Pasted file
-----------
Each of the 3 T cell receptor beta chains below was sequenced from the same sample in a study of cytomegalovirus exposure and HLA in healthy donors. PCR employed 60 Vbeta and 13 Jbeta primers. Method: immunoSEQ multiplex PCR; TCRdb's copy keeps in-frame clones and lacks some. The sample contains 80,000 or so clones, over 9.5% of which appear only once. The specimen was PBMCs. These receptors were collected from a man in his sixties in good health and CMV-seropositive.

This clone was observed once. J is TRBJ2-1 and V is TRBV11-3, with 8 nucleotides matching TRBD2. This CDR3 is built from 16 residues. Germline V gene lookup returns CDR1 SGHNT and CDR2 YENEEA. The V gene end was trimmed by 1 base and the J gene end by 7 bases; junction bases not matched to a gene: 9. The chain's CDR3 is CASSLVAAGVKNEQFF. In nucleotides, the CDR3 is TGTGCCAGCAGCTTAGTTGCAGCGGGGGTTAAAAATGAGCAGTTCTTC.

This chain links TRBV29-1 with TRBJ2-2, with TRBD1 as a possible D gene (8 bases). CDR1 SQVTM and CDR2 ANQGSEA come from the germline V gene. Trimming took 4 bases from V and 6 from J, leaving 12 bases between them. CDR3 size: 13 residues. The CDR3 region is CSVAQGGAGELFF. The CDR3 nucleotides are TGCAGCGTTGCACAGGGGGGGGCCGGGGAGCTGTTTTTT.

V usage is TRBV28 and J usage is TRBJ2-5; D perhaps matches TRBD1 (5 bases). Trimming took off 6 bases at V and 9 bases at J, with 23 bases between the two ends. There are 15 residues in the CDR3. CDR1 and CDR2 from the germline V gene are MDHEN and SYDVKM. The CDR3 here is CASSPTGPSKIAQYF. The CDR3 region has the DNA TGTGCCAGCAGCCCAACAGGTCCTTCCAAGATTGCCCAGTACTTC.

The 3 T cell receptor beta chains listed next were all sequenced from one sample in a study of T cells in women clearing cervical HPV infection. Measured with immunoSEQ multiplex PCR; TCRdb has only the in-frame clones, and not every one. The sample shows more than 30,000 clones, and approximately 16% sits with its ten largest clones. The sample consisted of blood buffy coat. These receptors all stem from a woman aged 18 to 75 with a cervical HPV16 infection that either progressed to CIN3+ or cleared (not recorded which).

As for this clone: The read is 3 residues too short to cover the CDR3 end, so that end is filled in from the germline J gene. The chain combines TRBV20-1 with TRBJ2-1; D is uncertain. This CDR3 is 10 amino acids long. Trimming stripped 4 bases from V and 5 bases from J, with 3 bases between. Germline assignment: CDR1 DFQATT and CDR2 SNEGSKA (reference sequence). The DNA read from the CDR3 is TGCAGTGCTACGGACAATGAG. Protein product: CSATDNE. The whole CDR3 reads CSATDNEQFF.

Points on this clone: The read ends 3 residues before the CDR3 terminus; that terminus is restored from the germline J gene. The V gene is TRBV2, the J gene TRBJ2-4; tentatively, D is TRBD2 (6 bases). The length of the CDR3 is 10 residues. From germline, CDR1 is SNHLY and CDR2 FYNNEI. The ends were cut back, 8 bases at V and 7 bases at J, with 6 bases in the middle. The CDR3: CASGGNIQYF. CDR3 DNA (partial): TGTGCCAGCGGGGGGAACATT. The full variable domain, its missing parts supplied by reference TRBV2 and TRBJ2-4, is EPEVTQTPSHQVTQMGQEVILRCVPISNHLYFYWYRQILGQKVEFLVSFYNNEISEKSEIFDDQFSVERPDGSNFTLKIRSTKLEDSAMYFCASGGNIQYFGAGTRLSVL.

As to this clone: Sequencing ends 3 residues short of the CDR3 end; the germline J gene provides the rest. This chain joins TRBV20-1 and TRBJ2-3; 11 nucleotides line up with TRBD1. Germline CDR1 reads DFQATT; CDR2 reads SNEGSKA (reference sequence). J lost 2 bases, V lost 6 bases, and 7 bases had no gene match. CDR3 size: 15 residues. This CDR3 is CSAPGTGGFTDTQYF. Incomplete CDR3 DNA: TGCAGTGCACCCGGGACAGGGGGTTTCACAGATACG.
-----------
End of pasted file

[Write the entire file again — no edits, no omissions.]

Each of the 3 T cell receptor beta chains below was sequenced from the same sample in a study of cytomegalovirus exposure and HLA in healthy donors. PCR employed 60 Vbeta and 13 Jbeta primers. Method: immunoSEQ multiplex PCR; TCRdb's copy keeps in-frame clones and lacks some. The sample contains 80,000 or so clones, over 9.5% of which appear only once. The specimen was PBMCs. These receptors were collected from a man in his sixties in good health and CMV-seropositive.

This clone was observed once. J is TRBJ2-1 and V is TRBV11-3, with 8 nucleotides matching TRBD2. This CDR3 is built from 16 residues. Germline V gene lookup returns CDR1 SGHNT and CDR2 YENEEA. The V gene end was trimmed by 1 base and the J gene end by 7 bases; junction bases not matched to a gene: 9. The chain's CDR3 is CASSLVAAGVKNEQFF. In nucleotides, the CDR3 is TGTGCCAGCAGCTTAGTTGCAGCGGGGGTTAAAAATGAGCAGTTCTTC.

This chain links TRBV29-1 with TRBJ2-2, with TRBD1 as a possible D gene (8 bases). CDR1 SQVTM and CDR2 ANQGSEA come from the germline V gene. Trimming took 4 bases from V and 6 from J, leaving 12 bases between them. CDR3 size: 13 residues. The CDR3 region is CSVAQGGAGELFF. The CDR3 nucleotides are TGCAGCGTTGCACAGGGGGGGGCCGGGGAGCTGTTTTTT.

V usage is TRBV28 and J usage is TRBJ2-5; D perhaps matches TRBD1 (5 bases). Trimming took off 6 bases at V and 9 bases at J, with 23 bases between the two ends. There are 15 residues in the CDR3. CDR1 and CDR2 from the germline V gene are MDHEN and SYDVKM. The CDR3 here is CASSPTGPSKIAQYF. The CDR3 region has the DNA TGTGCCAGCAGCCCAACAGGTCCTTCCAAGATTGCCCAGTACTTC.

The 3 T cell receptor beta chains listed next were all sequenced from one sample in a study of T cells in women clearing cervical HPV infection. Measured with immunoSEQ multiplex PCR; TCRdb has only the in-frame clones, and not every one. The sample shows more than 30,000 clones, and approximately 16% sits with its ten largest clones. The sample consisted of blood buffy coat. These receptors all stem from a woman aged 18 to 75 with a cervical HPV16 infection that either progressed to CIN3+ or cleared (not recorded which).

As for this clone: The read is 3 residues too short to cover the CDR3 end, so that end is filled in from the germline J gene. The chain combines TRBV20-1 with TRBJ2-1; D is uncertain. This CDR3 is 10 amino acids long. Trimming stripped 4 bases from V and 5 bases from J, with 3 bases between. Germline assignment: CDR1 DFQATT and CDR2 SNEGSKA (reference sequence). The DNA read from the CDR3 is TGCAGTGCTACGGACAATGAG. Protein product: CSATDNE. The whole CDR3 reads CSATDNEQFF.

Points on this clone: The read ends 3 residues before the CDR3 terminus; that terminus is restored from the germline J gene. The V gene is TRBV2, the J gene TRBJ2-4; tentatively, D is TRBD2 (6 bases). The length of the CDR3 is 10 residues. From germline, CDR1 is SNHLY and CDR2 FYNNEI. The ends were cut back, 8 bases at V and 7 bases at J, with 6 bases in the middle. The CDR3: CASGGNIQYF. CDR3 DNA (partial): TGTGCCAGCGGGGGGAACATT. The full variable domain, its missing parts supplied by reference TRBV2 and TRBJ2-4, is EPEVTQTPSHQVTQMGQEVILRCVPISNHLYFYWYRQILGQKVEFLVSFYNNEISEKSEIFDDQFSVERPDGSNFTLKIRSTKLEDSAMYFCASGGNIQYFGAGTRLSVL.

As to this clone: Sequencing ends 3 residues short of the CDR3 end; the germline J gene provides the rest. This chain joins TRBV20-1 and TRBJ2-3; 11 nucleotides line up with TRBD1. Germline CDR1 reads DFQATT; CDR2 reads SNEGSKA (reference sequence). J lost 2 bases, V lost 6 bases, and 7 bases had no gene match. CDR3 size: 15 residues. This CDR3 is CSAPGTGGFTDTQYF. Incomplete CDR3 DNA: TGCAGTGCACCCGGGACAGGGGGTTTCACAGATACG.